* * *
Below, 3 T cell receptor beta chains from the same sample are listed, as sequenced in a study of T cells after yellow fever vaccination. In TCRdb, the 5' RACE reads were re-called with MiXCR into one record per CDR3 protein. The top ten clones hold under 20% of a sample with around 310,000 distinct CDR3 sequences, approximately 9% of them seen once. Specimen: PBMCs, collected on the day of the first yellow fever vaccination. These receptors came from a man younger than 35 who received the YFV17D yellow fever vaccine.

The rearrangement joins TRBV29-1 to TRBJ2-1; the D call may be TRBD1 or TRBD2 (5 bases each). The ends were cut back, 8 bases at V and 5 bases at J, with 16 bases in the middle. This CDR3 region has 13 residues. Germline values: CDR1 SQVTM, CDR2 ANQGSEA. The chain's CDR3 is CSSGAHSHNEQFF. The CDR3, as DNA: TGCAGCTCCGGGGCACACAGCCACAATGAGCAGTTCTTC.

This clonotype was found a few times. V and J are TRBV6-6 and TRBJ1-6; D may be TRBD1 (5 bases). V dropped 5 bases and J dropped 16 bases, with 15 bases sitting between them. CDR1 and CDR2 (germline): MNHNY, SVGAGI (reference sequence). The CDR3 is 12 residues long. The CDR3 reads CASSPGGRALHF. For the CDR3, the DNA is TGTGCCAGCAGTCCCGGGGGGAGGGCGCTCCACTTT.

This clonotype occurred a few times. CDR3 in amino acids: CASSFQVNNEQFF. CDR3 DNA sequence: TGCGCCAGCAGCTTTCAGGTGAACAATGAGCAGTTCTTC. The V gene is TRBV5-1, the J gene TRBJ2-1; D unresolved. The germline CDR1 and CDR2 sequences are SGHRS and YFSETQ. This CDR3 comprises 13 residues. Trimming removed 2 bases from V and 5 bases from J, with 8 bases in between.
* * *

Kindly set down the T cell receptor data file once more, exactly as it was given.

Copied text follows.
Below, 3 T cell receptor beta chains from the same sample are listed, as sequenced in a study of T cells after yellow fever vaccination. In TCRdb, the 5' RACE reads were re-called with MiXCR into one record per CDR3 protein. The top ten clones hold under 20% of a sample with around 310,000 distinct CDR3 sequences, approximately 9% of them seen once. Specimen: PBMCs, collected on the day of the first yellow fever vaccination. These receptors came from a man younger than 35 who received the YFV17D yellow fever vaccine.

The rearrangement joins TRBV29-1 to TRBJ2-1; the D call may be TRBD1 or TRBD2 (5 bases each). The ends were cut back, 8 bases at V and 5 bases at J, with 16 bases in the middle. This CDR3 region has 13 residues. Germline values: CDR1 SQVTM, CDR2 ANQGSEA. The chain's CDR3 is CSSGAHSHNEQFF. The CDR3, as DNA: TGCAGCTCCGGGGCACACAGCCACAATGAGCAGTTCTTC.

This clonotype was found a few times. V and J are TRBV6-6 and TRBJ1-6; D may be TRBD1 (5 bases). V dropped 5 bases and J dropped 16 bases, with 15 bases sitting between them. CDR1 and CDR2 (germline): MNHNY, SVGAGI (reference sequence). The CDR3 is 12 residues long. The CDR3 reads CASSPGGRALHF. For the CDR3, the DNA is TGTGCCAGCAGTCCCGGGGGGAGGGCGCTCCACTTT.

This clonotype occurred a few times. CDR3 in amino acids: CASSFQVNNEQFF. CDR3 DNA sequence: TGCGCCAGCAGCTTTCAGGTGAACAATGAGCAGTTCTTC. The V gene is TRBV5-1, the J gene TRBJ2-1; D unresolved. The germline CDR1 and CDR2 sequences are SGHRS and YFSETQ. This CDR3 comprises 13 residues. Trimming removed 2 bases from V and 5 bases from J, with 8 bases in between.